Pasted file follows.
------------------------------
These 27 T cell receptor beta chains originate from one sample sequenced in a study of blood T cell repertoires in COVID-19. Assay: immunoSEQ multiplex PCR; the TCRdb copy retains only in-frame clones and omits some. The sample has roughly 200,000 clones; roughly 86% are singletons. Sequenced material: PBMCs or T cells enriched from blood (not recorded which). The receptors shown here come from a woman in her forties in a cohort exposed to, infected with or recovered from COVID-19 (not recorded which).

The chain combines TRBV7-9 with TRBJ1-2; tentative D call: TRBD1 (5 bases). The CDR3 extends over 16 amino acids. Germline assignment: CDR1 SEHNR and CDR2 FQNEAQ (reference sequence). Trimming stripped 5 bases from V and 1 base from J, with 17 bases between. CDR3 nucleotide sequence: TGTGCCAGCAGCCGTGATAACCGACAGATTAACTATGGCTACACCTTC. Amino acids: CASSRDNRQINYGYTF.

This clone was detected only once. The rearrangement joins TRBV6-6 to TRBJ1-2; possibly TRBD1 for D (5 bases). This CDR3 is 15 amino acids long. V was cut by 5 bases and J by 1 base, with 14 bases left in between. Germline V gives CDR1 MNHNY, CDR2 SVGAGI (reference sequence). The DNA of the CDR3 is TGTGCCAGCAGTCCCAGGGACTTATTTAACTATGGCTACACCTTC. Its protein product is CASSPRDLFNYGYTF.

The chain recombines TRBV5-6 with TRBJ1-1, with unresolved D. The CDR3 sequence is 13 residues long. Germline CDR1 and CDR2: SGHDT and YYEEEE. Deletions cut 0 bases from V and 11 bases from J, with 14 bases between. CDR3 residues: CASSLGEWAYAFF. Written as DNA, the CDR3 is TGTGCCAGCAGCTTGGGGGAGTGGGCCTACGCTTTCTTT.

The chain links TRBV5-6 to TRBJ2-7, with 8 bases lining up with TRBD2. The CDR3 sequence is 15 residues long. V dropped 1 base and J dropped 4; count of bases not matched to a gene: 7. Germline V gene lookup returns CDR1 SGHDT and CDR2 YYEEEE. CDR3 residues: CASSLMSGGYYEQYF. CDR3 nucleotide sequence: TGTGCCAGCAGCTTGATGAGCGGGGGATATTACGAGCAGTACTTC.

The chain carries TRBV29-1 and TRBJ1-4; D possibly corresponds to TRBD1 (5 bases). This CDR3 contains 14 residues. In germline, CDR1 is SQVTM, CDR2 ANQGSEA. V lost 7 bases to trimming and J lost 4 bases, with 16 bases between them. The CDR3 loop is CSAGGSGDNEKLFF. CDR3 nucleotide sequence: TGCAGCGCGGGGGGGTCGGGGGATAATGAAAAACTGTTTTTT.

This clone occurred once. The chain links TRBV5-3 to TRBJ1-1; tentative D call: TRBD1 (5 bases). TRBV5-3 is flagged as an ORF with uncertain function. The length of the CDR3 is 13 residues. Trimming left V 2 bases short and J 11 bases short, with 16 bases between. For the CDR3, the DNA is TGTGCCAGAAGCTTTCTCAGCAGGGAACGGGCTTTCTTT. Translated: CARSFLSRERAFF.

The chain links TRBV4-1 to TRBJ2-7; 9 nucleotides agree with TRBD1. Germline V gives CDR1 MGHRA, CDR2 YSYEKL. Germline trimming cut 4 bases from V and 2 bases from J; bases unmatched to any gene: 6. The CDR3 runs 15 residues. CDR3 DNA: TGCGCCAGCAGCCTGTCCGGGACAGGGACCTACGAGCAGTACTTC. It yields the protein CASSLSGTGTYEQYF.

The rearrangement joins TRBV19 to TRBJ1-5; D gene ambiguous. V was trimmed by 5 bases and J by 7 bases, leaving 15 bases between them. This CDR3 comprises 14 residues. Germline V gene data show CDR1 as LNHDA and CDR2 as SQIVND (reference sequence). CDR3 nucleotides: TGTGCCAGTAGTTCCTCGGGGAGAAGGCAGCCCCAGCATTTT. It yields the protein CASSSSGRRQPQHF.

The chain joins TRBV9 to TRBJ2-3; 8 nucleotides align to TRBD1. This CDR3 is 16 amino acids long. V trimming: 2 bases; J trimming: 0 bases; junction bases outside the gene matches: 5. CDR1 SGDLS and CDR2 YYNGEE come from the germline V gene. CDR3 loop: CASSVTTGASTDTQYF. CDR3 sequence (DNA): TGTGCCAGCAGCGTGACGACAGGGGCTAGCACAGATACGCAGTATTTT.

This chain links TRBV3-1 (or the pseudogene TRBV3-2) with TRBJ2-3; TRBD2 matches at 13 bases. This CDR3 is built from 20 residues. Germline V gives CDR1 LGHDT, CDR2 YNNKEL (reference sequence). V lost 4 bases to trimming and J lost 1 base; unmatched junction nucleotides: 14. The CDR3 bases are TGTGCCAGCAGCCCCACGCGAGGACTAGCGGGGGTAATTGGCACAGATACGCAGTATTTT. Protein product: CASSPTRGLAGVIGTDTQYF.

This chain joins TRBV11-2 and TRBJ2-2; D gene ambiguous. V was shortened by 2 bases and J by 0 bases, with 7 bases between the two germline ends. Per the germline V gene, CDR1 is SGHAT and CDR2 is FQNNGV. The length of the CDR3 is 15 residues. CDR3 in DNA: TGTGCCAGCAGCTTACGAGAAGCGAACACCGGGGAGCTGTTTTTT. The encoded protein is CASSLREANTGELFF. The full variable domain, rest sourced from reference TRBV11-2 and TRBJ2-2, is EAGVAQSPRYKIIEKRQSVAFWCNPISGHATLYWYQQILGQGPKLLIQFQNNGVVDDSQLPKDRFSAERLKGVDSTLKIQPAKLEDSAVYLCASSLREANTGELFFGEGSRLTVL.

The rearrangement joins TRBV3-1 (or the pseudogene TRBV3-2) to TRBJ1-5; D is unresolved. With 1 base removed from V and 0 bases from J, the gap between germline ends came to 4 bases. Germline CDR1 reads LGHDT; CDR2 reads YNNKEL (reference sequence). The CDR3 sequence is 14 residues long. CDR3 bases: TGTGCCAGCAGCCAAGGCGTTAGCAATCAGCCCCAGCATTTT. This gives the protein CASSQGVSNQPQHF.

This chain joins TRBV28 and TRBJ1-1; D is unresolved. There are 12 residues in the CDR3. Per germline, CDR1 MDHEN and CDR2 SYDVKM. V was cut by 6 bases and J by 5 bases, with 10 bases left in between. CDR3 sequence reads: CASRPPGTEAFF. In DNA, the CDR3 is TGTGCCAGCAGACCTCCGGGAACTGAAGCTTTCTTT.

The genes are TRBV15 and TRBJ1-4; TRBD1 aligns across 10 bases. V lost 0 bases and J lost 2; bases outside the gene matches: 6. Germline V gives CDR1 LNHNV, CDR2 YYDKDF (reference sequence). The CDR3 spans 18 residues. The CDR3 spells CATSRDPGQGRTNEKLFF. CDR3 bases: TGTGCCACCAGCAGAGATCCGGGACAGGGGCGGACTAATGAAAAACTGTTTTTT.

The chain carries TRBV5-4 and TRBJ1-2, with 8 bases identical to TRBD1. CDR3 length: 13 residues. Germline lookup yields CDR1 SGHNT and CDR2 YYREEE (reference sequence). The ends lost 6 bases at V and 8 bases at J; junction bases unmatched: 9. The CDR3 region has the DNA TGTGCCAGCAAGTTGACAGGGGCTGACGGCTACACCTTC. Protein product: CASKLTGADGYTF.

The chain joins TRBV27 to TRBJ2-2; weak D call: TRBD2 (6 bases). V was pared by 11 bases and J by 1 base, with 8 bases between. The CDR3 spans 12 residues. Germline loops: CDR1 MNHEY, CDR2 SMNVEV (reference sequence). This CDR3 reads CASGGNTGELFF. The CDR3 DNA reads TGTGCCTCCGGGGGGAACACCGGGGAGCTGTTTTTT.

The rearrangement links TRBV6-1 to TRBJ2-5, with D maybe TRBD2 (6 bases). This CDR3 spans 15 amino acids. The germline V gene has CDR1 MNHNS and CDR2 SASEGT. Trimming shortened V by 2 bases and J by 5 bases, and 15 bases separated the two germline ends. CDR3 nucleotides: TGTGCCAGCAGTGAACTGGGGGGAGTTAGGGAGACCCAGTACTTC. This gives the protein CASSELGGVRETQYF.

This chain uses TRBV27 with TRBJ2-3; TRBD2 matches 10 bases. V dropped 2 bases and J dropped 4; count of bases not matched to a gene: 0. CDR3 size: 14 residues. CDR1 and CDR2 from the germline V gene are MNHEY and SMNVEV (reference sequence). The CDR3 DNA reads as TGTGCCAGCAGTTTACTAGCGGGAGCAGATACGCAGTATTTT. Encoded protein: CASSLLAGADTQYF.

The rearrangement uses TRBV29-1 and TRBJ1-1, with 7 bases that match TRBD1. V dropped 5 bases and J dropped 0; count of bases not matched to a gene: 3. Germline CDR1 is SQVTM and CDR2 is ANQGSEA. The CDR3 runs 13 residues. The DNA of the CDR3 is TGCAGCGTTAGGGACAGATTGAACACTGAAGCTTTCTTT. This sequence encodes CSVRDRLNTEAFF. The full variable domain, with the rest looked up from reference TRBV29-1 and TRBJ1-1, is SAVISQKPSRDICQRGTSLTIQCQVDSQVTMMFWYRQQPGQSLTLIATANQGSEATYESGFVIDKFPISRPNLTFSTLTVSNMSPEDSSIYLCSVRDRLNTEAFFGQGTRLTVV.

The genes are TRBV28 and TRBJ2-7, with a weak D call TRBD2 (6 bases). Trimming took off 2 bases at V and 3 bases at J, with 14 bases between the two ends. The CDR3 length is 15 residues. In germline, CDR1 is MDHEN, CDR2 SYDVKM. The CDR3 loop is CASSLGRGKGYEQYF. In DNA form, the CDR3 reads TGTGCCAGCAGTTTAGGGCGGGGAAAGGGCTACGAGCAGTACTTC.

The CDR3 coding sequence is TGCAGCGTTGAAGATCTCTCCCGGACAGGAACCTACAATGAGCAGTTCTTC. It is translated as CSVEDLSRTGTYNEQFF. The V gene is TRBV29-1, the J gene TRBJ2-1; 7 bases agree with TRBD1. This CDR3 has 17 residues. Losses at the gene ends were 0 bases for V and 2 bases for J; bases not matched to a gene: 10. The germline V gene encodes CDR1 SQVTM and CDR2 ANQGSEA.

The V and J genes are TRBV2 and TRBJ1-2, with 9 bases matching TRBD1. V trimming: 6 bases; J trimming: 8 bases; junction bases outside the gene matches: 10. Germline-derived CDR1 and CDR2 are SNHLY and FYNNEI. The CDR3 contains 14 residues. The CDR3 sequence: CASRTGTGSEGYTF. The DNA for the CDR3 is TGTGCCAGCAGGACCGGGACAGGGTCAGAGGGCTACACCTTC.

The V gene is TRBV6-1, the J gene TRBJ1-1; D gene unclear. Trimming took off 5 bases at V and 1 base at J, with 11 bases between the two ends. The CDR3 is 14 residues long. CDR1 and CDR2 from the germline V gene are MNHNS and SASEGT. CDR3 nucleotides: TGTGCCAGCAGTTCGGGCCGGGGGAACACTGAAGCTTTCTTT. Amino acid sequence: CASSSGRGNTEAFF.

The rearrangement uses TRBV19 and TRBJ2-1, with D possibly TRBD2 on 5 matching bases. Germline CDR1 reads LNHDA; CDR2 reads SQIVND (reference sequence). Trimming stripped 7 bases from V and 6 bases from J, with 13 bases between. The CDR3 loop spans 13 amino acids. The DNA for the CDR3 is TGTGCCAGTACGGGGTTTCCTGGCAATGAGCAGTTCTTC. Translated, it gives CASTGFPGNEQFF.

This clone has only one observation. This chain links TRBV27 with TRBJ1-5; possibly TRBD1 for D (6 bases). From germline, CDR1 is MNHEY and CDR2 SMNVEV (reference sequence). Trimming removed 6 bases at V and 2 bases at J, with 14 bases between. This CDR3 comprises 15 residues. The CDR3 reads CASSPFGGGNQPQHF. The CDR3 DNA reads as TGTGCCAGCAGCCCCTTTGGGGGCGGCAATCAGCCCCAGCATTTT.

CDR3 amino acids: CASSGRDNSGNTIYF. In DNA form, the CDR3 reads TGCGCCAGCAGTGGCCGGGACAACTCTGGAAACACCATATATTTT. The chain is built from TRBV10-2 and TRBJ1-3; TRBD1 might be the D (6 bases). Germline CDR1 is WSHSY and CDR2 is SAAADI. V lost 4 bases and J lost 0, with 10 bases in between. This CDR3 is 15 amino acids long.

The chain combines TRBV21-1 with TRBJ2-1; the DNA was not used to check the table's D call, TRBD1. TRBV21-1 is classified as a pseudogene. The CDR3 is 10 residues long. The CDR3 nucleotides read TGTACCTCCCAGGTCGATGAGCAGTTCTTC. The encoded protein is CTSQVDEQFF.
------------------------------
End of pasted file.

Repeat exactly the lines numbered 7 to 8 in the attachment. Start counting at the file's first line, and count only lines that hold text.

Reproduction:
This clone occurred once. The chain links TRBV5-3 to TRBJ1-1; tentative D call: TRBD1 (5 bases). TRBV5-3 is flagged as an ORF with uncertain function. The length of the CDR3 is 13 residues. Trimming left V 2 bases short and J 11 bases short, with 16 bases between. For the CDR3, the DNA is TGTGCCAGAAGCTTTCTCAGCAGGGAACGGGCTTTCTTT. Translated: CARSFLSRERAFF.

The chain links TRBV4-1 to TRBJ2-7; 9 nucleotides agree with TRBD1. Germline V gives CDR1 MGHRA, CDR2 YSYEKL. Germline trimming cut 4 bases from V and 2 bases from J; bases unmatched to any gene: 6. The CDR3 runs 15 residues. CDR3 DNA: TGCGCCAGCAGCCTGTCCGGGACAGGGACCTACGAGCAGTACTTC. It yields the protein CASSLSGTGTYEQYF.